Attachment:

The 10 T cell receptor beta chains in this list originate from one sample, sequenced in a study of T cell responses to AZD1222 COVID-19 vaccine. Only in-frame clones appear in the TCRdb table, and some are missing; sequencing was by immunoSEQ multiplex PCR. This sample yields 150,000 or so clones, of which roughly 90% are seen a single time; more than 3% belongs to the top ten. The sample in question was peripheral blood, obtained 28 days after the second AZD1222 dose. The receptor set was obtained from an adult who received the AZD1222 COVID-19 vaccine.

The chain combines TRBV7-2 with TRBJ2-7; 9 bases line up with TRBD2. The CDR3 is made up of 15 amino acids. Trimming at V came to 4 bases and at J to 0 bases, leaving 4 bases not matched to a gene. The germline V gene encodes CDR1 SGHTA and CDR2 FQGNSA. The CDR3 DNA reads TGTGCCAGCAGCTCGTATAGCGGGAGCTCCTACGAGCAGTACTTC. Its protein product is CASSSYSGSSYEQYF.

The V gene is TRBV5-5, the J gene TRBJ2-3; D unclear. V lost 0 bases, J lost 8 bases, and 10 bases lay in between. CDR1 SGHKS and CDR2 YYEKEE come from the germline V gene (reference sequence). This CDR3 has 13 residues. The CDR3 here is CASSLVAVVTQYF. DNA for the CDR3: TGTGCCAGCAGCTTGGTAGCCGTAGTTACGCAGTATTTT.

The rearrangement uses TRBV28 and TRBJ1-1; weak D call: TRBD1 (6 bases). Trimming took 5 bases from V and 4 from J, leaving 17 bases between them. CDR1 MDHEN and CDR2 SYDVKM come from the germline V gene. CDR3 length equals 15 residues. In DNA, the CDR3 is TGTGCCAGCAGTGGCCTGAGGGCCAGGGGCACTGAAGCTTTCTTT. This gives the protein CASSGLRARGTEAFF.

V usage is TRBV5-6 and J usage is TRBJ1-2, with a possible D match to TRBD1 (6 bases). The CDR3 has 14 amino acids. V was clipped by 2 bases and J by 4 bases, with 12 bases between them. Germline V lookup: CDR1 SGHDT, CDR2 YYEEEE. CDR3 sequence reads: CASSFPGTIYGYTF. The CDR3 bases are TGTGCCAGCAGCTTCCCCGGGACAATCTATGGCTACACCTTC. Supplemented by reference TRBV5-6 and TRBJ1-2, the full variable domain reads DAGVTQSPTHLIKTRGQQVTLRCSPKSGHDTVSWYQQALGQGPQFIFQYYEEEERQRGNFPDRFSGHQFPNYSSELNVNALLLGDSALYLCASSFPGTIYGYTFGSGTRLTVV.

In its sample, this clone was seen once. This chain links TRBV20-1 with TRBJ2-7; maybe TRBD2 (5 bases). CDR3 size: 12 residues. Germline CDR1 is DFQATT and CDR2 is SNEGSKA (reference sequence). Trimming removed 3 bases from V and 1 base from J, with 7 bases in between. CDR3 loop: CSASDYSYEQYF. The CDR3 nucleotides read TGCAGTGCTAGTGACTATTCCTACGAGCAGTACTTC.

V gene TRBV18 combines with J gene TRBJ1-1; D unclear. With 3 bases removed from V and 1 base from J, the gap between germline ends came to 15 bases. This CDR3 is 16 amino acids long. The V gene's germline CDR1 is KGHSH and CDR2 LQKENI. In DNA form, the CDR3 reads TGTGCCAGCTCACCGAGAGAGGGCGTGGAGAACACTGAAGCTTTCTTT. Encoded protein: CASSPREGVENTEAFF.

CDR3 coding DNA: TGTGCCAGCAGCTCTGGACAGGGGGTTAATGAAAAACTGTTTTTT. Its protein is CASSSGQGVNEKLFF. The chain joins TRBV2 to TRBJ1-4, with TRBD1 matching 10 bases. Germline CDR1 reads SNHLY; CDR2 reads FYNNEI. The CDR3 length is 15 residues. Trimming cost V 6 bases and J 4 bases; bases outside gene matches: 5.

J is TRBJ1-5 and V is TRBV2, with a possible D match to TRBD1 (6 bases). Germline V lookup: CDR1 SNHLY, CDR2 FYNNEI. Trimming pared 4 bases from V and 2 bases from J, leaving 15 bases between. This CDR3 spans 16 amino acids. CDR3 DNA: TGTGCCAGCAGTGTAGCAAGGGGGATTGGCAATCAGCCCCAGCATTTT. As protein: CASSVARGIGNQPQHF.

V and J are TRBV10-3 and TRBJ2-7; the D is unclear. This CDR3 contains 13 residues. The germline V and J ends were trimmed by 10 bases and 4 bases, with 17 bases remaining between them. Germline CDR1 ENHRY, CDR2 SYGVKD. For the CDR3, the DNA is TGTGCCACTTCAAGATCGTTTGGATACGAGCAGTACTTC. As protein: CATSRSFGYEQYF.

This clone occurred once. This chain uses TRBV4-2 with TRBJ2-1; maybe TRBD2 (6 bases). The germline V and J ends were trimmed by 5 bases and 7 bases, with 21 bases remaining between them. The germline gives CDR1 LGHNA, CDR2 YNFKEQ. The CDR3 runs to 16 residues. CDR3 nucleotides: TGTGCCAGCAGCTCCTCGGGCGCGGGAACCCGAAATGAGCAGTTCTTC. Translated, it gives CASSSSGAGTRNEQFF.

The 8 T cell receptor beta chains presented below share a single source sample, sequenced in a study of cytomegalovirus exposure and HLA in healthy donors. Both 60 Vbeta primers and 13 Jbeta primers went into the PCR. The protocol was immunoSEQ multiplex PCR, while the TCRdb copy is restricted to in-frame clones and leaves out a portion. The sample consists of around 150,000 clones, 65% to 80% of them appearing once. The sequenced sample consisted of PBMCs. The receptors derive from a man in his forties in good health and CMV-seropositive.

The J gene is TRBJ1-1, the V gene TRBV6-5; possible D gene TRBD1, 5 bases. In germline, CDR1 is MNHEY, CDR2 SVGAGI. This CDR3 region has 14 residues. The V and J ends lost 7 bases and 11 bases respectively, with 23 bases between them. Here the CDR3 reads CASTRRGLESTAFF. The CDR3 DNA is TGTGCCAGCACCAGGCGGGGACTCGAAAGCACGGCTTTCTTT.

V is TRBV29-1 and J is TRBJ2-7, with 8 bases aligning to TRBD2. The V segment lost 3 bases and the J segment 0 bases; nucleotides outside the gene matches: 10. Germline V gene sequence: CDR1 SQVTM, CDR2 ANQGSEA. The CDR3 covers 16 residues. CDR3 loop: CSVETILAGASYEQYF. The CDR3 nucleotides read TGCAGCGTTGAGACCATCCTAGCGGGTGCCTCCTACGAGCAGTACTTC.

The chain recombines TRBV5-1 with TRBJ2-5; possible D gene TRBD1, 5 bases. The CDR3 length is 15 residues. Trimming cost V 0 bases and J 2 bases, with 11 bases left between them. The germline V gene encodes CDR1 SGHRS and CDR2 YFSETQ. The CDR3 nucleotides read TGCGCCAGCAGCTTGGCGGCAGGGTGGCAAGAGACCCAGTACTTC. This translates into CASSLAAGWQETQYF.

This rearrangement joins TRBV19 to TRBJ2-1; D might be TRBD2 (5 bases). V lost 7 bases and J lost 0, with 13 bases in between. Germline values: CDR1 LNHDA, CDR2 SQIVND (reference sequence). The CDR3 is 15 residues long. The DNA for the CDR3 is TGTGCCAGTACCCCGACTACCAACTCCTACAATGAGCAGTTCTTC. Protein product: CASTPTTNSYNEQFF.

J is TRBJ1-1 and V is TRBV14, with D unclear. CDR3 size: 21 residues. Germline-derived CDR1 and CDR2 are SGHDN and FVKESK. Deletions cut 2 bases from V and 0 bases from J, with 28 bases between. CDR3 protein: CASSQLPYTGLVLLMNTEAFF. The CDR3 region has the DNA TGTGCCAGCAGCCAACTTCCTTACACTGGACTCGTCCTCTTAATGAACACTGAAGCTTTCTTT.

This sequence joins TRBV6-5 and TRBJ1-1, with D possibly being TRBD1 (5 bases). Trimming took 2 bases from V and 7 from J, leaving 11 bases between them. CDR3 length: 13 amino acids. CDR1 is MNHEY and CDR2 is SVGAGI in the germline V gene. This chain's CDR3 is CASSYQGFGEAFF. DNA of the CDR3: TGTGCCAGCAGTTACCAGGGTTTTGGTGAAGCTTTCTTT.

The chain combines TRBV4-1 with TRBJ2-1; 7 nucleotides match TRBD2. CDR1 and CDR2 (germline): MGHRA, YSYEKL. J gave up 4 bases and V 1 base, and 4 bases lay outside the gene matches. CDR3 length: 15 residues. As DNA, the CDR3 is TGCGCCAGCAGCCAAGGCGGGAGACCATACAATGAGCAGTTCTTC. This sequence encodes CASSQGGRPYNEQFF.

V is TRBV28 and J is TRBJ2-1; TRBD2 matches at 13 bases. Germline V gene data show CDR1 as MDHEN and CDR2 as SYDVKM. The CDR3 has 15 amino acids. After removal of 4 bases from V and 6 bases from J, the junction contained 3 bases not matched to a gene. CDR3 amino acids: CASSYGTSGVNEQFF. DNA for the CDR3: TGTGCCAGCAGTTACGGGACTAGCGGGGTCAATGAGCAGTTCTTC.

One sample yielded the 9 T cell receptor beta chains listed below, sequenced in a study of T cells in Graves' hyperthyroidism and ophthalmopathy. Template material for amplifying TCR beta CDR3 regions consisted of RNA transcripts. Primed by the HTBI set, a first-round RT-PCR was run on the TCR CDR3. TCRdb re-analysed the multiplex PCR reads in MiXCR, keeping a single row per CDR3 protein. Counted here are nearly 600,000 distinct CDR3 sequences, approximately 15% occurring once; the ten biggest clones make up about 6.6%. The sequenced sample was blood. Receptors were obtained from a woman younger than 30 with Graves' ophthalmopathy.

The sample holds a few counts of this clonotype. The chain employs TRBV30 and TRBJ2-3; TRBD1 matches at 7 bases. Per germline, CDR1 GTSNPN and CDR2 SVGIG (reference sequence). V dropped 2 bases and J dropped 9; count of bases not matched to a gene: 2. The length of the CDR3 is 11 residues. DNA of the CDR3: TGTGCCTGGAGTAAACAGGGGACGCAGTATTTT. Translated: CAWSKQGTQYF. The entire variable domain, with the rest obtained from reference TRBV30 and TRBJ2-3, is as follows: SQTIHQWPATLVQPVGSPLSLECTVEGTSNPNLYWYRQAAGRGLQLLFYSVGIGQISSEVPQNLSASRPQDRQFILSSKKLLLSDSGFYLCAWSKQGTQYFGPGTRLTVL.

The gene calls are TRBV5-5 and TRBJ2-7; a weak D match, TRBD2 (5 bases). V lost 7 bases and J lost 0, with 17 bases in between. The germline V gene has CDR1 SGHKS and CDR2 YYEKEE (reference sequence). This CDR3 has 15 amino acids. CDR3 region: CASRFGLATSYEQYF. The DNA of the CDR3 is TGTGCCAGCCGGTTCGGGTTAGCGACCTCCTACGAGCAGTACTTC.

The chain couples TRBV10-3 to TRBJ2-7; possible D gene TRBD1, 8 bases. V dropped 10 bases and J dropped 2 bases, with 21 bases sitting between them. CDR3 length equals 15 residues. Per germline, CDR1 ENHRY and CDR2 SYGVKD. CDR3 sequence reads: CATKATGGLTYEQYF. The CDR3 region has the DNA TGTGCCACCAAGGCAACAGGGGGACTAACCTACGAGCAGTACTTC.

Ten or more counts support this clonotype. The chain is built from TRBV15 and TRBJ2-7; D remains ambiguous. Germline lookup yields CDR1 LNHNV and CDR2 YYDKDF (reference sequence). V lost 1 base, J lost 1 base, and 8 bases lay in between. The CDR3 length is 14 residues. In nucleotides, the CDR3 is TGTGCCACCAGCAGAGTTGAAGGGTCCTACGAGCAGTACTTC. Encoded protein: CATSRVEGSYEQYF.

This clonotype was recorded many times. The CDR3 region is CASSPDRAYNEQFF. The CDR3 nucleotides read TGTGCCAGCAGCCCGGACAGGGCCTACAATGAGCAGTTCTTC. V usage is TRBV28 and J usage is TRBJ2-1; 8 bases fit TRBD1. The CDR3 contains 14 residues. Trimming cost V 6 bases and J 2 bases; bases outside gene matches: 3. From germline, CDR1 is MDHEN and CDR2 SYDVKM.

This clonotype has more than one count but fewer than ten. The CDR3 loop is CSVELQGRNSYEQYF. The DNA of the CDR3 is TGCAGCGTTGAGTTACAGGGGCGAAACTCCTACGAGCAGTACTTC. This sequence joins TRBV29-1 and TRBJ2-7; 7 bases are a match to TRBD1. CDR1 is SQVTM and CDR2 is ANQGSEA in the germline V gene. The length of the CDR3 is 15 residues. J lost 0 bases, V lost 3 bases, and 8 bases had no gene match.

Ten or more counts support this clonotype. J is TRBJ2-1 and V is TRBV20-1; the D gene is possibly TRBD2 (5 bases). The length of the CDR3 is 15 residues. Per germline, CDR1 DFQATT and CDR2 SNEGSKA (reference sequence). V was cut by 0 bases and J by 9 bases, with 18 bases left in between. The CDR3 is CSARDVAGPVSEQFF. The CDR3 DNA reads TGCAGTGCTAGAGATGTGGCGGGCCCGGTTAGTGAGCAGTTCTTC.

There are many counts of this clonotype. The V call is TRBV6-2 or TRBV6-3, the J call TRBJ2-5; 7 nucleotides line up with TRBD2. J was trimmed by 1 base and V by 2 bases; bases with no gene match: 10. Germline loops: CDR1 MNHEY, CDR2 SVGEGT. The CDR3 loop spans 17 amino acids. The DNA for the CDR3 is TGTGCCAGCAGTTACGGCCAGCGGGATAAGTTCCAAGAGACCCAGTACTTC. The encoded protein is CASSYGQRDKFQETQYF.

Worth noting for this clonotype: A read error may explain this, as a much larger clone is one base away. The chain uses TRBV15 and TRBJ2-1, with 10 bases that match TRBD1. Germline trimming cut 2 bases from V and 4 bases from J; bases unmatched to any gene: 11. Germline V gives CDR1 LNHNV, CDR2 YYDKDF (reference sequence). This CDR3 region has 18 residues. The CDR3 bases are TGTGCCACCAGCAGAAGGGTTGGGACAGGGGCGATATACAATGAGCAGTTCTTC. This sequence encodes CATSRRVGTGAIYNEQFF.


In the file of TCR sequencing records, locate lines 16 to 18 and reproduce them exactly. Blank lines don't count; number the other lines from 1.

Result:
This rearrangement joins TRBV19 to TRBJ2-1; D might be TRBD2 (5 bases). V lost 7 bases and J lost 0, with 13 bases in between. Germline values: CDR1 LNHDA, CDR2 SQIVND (reference sequence). The CDR3 is 15 residues long. The DNA for the CDR3 is TGTGCCAGTACCCCGACTACCAACTCCTACAATGAGCAGTTCTTC. Protein product: CASTPTTNSYNEQFF.

J is TRBJ1-1 and V is TRBV14, with D unclear. CDR3 size: 21 residues. Germline-derived CDR1 and CDR2 are SGHDN and FVKESK. Deletions cut 2 bases from V and 0 bases from J, with 28 bases between. CDR3 protein: CASSQLPYTGLVLLMNTEAFF. The CDR3 region has the DNA TGTGCCAGCAGCCAACTTCCTTACACTGGACTCGTCCTCTTAATGAACACTGAAGCTTTCTTT.

This sequence joins TRBV6-5 and TRBJ1-1, with D possibly being TRBD1 (5 bases). Trimming took 2 bases from V and 7 from J, leaving 11 bases between them. CDR3 length: 13 amino acids. CDR1 is MNHEY and CDR2 is SVGAGI in the germline V gene. This chain's CDR3 is CASSYQGFGEAFF. DNA of the CDR3: TGTGCCAGCAGTTACCAGGGTTTTGGTGAAGCTTTCTTT.